A simple blood test to identify an individual’s precise internal time clock as compared to the external time has been developed by Northwestern Medicine scientists.
The test, TimeSignature—which requires two blood draws—can tell physicians and researchers the time in your body despite the time in the external world. For instance, even if it’s 8 am in the external world, it might be 6 am in your body.
“This is a much more precise and sophisticated measurement than identifying whether you are a morning lark or a night owl,” says lead author Rosemary Braun, PhD, MPH, assistant professor of preventive medicine (biostatistics) at Northwestern University Feinberg School of Medicine, in a release. “We can assess a person’s biological clock to within 1.5 hours. Various groups have tried to get at internal circadian time from a blood test, but nothing has been as accurate or as easy to use as TimeSignature.”
Previously, measurements this precise could only be achieved through a costly and laborious process of taking samples every hour over a span of multiple hours, Braun says.
The paper is published today in the journal PNAS.
Processes in nearly every tissue and organ system in the body are orchestrated by an internal biological clock, which directs circadian rhythm, such as the sleep-wake cycle. Some individuals’ internal clocks are in sync with external time but others are out of sync and considered misaligned.
The new test will offer researchers the opportunity to easily examine the impact of misaligned circadian clocks in a range of diseases from heart disease to diabetes and Alzheimer’s disease. When the blood test eventually becomes clinically available, it also will provide doctors with a measurement of an individual’s internal biological clock to guide medication dosing at the most effective time for his or her body.
The software and algorithm are available for free to other researchers so they can assess physiological time in a person’s body. Northwestern has filed for a patent on the blood test.
“This is really an integral part of personalized medicine,” says coauthor Phyllis Zee, MD, MPH, chief of sleep medicine in neurology at Feinberg and a Northwestern Medicine neurologist. “So many drugs have optimal times for dosing. Knowing what time it is in your body is critical to getting the most effective benefits. The best time for you to take the blood pressure drug or the chemotherapy or radiation may be different from somebody else.” Zee also is the Benjamin and Virginia T. Boshes Professor of Neurology.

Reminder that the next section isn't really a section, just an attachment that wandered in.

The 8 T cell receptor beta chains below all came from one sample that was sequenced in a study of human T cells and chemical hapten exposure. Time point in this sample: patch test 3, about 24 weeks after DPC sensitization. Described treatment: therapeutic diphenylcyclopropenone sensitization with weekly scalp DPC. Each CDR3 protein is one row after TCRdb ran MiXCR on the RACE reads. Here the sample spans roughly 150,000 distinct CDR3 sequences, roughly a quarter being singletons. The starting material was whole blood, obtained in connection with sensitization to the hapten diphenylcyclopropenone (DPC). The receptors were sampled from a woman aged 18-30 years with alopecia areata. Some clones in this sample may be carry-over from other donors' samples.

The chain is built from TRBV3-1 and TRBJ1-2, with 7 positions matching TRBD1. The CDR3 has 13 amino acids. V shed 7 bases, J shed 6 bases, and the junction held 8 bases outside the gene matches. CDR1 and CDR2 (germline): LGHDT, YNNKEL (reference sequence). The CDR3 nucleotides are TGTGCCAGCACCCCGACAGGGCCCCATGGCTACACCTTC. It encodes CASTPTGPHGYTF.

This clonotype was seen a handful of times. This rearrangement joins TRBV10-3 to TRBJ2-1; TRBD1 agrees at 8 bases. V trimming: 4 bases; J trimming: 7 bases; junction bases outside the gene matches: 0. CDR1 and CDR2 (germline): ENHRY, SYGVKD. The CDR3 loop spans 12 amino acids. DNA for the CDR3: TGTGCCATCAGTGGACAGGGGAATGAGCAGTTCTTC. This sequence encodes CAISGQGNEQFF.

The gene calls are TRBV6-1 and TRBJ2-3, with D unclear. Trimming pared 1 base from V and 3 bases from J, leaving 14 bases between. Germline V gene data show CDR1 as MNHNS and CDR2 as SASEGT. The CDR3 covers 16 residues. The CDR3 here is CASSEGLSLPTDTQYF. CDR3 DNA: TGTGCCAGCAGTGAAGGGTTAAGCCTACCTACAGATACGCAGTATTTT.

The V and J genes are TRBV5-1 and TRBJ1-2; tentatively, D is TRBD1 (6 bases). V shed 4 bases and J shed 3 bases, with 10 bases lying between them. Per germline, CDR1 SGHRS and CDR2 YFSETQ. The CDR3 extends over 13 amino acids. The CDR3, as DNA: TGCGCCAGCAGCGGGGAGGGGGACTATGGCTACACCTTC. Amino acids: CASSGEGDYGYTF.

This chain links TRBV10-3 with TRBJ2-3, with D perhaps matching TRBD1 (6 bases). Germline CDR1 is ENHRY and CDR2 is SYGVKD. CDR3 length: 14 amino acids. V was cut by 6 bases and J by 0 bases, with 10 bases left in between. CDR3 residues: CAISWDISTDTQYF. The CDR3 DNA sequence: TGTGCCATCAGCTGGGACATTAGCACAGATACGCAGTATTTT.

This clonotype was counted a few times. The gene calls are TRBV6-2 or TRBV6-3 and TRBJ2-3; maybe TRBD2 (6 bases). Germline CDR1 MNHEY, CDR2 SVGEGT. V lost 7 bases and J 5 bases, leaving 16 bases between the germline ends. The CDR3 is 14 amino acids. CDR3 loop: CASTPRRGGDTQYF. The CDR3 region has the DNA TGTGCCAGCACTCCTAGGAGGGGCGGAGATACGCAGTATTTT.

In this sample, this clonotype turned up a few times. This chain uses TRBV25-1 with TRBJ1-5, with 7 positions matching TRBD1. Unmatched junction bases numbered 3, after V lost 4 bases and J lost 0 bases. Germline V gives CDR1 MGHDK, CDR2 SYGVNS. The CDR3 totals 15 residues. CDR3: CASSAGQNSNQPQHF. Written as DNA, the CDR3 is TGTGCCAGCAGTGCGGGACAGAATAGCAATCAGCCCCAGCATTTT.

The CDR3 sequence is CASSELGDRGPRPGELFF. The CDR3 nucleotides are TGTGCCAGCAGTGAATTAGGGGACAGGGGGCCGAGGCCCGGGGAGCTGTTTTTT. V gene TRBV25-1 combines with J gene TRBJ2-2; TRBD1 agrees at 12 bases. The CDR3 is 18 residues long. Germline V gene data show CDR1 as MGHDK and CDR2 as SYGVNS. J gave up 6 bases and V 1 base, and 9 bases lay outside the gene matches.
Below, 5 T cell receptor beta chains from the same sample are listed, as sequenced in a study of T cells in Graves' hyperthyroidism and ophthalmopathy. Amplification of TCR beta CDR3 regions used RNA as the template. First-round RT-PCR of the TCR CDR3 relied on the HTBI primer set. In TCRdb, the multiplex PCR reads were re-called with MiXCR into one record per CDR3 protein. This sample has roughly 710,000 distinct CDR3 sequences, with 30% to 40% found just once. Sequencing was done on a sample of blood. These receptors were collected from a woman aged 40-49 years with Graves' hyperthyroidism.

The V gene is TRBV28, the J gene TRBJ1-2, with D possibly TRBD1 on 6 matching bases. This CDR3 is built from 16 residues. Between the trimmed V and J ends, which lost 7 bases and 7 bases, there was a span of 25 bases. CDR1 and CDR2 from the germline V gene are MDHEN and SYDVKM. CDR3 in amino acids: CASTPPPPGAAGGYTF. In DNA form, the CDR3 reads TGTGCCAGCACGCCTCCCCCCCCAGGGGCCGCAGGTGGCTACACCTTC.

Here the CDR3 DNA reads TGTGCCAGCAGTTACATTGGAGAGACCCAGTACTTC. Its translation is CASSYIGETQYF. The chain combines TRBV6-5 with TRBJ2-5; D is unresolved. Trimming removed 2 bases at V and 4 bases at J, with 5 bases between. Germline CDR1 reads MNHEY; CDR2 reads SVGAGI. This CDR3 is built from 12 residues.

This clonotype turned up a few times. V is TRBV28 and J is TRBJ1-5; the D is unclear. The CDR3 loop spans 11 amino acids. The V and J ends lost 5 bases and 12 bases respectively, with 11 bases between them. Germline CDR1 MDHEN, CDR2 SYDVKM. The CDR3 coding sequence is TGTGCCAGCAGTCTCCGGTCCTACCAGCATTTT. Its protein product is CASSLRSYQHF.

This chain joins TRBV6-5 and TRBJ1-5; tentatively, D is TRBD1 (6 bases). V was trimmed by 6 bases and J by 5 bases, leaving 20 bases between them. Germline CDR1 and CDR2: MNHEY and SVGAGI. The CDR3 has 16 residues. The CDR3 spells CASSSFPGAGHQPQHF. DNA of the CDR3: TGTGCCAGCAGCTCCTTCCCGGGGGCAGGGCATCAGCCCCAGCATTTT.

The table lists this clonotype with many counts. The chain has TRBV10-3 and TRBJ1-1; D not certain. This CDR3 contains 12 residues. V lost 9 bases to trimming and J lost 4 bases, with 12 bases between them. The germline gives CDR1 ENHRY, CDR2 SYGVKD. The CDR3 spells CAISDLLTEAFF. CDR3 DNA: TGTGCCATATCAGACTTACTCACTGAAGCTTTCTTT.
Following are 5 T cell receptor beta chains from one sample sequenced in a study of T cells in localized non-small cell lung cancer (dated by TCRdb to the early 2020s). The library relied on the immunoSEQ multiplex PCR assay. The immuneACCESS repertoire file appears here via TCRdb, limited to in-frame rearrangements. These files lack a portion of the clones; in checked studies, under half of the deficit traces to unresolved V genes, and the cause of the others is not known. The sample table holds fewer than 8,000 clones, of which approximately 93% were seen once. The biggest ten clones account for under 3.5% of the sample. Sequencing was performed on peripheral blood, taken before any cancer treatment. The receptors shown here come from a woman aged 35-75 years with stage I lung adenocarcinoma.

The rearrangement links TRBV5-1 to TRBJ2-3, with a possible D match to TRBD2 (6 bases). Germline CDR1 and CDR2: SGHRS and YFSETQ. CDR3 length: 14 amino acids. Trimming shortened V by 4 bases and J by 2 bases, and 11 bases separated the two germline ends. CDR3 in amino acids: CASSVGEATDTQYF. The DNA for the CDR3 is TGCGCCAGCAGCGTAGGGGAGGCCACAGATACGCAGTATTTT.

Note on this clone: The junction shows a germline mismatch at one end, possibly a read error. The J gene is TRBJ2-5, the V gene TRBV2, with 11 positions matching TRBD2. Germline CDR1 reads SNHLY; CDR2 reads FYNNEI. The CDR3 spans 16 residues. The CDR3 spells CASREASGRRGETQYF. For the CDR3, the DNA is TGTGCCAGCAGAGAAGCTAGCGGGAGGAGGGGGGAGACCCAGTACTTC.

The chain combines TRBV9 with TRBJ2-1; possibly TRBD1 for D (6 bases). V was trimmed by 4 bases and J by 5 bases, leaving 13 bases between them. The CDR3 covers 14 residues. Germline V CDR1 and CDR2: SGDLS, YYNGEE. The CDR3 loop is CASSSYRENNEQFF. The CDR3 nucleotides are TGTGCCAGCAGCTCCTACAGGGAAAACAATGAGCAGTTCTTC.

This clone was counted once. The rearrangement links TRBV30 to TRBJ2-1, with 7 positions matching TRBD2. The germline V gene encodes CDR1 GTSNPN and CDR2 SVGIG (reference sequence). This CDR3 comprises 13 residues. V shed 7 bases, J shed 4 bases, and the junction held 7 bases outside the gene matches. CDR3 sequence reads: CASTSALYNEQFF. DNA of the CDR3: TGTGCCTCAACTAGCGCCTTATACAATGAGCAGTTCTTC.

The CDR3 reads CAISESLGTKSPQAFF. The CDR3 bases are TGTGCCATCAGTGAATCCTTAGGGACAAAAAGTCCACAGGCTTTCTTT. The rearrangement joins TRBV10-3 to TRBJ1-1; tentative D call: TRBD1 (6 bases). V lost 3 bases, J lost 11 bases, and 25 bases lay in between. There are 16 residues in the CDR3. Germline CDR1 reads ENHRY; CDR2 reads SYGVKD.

The test measures 40 different gene expression markers in the blood and can be taken any time of day, regardless of whether the patient had a good night’s sleep or was up all night with a baby. It is based on an algorithm developed by Braun and colleagues by drawing subjects’ blood every two hours and examining which genes were higher or lower at certain times of day. Scientists also used gene expression data from studies conducted at four other centers.
The scientists then developed a novel machine-learning method that was used to train a computer to predict the time of day based on patterns in these gene expression measurements. Out of about 20,000 genes measured, these 40 emerged with the strongest signal.
“Timing is everything,” says study coauthor Ravi Allada, MD, a professor of neurobiology at Northwestern’s Weinberg College of Arts and Sciences. “We know if you have disruption of your internal clock, it can predispose you to a range of diseases. Virtually every tissue and organ system are governed by circadian rhythm.
“Before we didn’t have a clinically feasible way of assessing the clock in healthy people and people with disease. Now we can see if a disrupted clock correlates with various diseases and, more importantly, if it can predict who is going to get sick.”
A link between circadian misalignment and diabetes, obesity, depression, heart disease, and asthma has been identified in preclinical research by scientist Joe Bass, MD, PhD, chief of endocrinology, metabolism and molecular medicine at Feinberg.
Down the road, Zee envisions improving health and treating disease by aligning people’s circadian clocks that are out of sync with external time.
“Circadian timing is a modifiable risk factor for improving cognitive health, but if we can’t measure it, it’s difficult to know if we’ve made the right diagnosis,” Zee says. “Now we can measure it just like a lipid level.”